DESTRUCTIVE THOUGHT #5: "They Know I Want It, So They'll Come to Me."
what you tell yourself when you’re waiting for your boss to offer you a raise or for your guy to bring you flowers for
no reason. “It’s a way of avoiding speaking up for yourself or asking for what you want,” explains Dan Neuharth,
Ph.D., author of Secrets You Keep from Yourself.
So why do so many women think this way? Maybe you have a sense
of entitlement — you believe that you deserve the raise and, therefore, shouldn’t have to ask. Or perhaps you
think asking for it sucks the integrity out of getting what you want. So when you’re bypassed for the job or your guy
brings home a six-pack instead of a dozen roses, you get angry or annoyed.
Mental flip: Consider this: The temporary
discomfort of asking for what you want is way less painful than not getting it. “If you want something badly enough,
the rewards of speaking up outweigh any awkwardness,” says Neuharth.
Doing this also puts you in charge of your
own happiness so you don’t end up waiting around for someone else to make things happen for you ... nor are you sitting
around assuming that people can read your mind. “Your unspoken expectations may not be on the other person’s radar
at all,” says Neuharth. “It’s perfectly okay to remind them.”
DESTRUCTIVE THOUGHT #6: "It'll Happen if It's Meant to Be."
This mantra makes
you think that cosmic forces will miraculously drop opportunities in your lap ... without your having to do any heavy lifting.
“By convincing yourself something is out of your control, what you’re really saying is that you’re afraid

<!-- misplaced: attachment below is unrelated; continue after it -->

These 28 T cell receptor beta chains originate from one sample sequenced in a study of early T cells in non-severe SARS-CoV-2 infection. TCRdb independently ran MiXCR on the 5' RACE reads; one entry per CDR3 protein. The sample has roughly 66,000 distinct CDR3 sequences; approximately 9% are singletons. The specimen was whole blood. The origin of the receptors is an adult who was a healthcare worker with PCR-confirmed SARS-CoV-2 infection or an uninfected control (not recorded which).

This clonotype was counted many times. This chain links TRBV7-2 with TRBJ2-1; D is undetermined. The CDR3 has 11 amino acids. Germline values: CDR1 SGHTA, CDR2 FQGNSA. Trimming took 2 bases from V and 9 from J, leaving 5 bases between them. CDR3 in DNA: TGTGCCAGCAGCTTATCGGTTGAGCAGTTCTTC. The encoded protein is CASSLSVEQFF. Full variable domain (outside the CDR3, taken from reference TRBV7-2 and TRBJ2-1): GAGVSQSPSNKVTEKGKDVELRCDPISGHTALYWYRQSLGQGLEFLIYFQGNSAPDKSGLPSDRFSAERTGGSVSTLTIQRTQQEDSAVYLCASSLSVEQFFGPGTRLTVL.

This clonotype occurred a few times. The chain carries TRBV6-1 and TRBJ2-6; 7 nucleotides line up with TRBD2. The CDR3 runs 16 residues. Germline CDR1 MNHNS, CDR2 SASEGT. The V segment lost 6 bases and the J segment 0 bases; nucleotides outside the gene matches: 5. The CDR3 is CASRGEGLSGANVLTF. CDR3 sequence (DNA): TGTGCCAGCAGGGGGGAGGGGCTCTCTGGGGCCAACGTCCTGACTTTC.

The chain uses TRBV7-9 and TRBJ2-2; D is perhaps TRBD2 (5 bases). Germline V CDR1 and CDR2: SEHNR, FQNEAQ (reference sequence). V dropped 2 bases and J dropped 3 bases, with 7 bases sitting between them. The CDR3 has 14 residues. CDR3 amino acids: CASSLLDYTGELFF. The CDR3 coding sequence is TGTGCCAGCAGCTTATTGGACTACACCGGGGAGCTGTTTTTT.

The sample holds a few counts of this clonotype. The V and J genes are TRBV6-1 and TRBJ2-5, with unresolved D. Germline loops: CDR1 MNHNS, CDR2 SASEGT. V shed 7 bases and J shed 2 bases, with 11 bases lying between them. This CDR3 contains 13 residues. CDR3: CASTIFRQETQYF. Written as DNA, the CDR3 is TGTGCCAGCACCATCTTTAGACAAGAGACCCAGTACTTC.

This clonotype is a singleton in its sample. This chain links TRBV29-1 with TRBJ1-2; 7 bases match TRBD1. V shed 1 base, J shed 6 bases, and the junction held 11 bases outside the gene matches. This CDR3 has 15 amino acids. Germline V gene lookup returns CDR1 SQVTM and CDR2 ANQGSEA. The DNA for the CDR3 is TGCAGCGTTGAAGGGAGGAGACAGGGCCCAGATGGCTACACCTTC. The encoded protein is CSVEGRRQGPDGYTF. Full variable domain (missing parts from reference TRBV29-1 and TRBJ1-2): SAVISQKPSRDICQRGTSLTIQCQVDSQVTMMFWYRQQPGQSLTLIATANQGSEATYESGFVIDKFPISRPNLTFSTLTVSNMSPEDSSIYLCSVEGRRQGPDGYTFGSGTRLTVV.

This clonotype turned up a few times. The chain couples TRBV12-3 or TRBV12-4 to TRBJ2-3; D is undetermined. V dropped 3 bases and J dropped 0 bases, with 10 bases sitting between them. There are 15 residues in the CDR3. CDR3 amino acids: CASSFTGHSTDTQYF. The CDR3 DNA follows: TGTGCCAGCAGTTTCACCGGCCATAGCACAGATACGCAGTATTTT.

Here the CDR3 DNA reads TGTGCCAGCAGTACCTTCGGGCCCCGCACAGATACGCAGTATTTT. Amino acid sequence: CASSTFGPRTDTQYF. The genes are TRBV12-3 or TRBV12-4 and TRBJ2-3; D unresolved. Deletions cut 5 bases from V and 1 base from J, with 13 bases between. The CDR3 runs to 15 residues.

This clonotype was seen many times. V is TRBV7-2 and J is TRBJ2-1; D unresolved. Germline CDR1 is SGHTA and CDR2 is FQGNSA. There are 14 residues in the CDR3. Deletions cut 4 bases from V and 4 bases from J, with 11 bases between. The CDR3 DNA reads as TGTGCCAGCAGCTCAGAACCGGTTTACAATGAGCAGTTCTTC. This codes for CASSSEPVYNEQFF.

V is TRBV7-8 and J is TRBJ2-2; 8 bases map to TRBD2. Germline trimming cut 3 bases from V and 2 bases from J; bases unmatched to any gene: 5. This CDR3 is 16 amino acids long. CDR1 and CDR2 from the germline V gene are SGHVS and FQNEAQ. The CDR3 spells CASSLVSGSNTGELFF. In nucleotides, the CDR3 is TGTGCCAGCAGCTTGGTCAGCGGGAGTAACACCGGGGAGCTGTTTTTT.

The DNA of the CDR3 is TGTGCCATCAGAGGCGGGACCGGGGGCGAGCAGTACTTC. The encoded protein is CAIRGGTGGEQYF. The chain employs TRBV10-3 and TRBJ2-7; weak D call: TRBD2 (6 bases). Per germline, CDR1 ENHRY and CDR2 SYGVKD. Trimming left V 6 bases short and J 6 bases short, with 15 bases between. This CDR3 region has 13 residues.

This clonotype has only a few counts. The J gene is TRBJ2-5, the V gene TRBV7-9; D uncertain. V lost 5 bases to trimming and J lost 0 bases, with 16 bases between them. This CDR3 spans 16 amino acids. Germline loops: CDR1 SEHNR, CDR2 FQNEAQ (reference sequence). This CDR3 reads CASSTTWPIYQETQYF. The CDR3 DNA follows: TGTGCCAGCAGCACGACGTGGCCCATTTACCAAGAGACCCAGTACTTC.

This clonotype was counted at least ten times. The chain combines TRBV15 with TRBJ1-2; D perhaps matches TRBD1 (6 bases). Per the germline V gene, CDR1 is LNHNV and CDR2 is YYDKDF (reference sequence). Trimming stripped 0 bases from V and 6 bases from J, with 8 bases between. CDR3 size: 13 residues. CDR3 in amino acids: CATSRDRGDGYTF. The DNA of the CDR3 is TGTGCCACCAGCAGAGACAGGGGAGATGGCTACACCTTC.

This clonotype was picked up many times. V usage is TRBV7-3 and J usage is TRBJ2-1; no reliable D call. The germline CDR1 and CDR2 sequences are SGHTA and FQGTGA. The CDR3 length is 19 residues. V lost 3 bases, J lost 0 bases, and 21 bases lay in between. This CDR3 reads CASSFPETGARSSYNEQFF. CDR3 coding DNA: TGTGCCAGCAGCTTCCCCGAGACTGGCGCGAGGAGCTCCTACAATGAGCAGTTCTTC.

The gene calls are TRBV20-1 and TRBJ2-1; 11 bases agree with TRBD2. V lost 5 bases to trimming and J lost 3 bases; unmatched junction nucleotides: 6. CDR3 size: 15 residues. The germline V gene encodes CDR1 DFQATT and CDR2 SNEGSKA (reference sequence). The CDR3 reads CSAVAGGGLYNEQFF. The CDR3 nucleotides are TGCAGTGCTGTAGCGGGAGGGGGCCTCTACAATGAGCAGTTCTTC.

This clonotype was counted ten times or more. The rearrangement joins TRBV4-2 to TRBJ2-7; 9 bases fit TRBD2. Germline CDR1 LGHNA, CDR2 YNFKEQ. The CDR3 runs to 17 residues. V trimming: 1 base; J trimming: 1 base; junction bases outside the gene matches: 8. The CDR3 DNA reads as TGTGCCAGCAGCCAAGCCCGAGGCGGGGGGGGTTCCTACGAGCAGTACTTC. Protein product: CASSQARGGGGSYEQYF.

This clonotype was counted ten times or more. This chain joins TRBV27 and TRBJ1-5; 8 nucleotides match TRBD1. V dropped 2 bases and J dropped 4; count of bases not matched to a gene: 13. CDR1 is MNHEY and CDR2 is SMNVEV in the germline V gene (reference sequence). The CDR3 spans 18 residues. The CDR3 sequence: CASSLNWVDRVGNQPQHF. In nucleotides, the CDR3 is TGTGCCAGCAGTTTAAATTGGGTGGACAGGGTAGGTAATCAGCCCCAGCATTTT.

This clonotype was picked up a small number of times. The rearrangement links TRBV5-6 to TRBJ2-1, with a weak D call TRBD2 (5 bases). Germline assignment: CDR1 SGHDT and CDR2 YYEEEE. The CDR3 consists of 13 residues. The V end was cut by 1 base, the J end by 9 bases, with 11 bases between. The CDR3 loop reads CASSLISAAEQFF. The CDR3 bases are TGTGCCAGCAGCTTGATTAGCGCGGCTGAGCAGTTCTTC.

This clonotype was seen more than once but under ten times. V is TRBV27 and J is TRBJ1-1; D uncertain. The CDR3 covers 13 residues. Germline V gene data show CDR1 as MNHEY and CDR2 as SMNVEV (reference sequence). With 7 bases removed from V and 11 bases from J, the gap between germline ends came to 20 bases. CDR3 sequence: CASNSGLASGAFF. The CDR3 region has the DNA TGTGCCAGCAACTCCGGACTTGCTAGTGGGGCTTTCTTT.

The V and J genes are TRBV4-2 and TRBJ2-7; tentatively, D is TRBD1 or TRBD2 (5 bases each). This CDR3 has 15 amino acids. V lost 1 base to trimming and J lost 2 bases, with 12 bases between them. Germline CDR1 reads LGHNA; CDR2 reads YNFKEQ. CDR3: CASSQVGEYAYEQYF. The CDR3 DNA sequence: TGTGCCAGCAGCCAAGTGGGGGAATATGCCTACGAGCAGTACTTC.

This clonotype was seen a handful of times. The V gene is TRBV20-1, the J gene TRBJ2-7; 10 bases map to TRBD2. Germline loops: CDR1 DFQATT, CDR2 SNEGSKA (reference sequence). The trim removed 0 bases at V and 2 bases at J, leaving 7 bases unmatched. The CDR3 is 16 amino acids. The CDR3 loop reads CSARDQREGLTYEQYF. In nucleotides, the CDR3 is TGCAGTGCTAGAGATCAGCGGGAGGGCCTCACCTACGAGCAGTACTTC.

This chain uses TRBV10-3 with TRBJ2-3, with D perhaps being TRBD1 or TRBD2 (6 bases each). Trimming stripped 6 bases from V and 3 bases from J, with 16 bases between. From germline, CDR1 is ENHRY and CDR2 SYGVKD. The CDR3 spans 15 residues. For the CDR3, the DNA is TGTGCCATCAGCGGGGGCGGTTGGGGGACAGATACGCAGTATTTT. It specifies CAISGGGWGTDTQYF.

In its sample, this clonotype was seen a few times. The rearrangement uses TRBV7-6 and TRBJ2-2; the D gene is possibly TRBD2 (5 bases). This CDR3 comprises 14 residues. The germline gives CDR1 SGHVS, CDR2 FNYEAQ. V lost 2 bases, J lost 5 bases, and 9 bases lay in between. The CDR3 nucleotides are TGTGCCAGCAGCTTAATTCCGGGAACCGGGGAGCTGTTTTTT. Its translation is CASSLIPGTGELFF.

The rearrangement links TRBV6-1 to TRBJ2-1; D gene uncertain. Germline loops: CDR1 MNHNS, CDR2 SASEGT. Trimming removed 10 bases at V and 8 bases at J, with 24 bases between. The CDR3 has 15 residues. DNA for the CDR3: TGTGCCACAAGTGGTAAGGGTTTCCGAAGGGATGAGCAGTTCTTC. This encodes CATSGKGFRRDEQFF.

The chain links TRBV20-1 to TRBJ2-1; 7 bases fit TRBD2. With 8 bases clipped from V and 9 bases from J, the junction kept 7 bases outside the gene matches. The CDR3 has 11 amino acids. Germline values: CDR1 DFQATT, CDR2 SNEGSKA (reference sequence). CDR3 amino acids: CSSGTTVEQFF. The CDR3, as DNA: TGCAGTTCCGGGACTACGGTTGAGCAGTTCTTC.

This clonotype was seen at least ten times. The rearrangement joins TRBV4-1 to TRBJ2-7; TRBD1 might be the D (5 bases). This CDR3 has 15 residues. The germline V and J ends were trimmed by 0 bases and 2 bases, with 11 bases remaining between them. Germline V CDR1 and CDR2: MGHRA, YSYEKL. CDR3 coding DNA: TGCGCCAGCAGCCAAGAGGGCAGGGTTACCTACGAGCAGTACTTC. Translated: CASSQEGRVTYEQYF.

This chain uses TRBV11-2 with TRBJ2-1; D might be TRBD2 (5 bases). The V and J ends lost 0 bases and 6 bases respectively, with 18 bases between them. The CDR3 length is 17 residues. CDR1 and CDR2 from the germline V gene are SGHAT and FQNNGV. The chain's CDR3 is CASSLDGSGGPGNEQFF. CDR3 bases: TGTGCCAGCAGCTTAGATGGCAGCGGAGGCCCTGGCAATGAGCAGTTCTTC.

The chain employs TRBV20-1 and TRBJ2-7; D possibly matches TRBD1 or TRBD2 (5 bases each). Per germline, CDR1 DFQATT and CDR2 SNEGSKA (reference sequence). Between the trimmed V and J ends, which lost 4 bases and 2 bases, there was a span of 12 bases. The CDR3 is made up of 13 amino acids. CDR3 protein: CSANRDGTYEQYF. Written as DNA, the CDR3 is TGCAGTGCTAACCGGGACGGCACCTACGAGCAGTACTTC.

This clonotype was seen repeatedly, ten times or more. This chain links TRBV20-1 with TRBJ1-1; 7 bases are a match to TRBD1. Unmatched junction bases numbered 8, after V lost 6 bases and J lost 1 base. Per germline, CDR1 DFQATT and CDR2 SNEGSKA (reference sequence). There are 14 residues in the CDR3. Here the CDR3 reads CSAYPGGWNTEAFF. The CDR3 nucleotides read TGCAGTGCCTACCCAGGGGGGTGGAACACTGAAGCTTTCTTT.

to make the first move,” says Wright. So when a job opening you hear about through the grapevine doesn’t seem
to materialize or the fabulous apartment you applied for goes to someone else, you conclude that it wasn’t in the cards.
flip: You can affect fate ... by taking action. Often it’s a matter of making a few tiny moves to get the ball rolling.
“One or two small steps give you momentum to take others until you’ve made progress achieving your goal,”
If you follow up on the job lead or dial up the landlord of the apartment you’re after and make
it clear that you’re the right person to sign the lease, at least you’ll be able to take credit for your success,
says Firestone, instead of leaving it to slippery concepts like karma or luck.
Why Being Overly Confident Isn’t Smart Either
These rah-rah statements actually
undermine your goals.
“It’s my destiny.” Thinking that you’re fated to do something makes you
forgo the work it really takes.“I’ve been waiting for this my whole life.” Pinning your hopes on one scenario
can be devastating if it fails.“I’m a natural at it.” When your “natural” gift backfires on
you, it’s a major blow to your self-esteem.“There’s nothing to worry about.” If you believe this,
then you’re practically asking to be blindsided.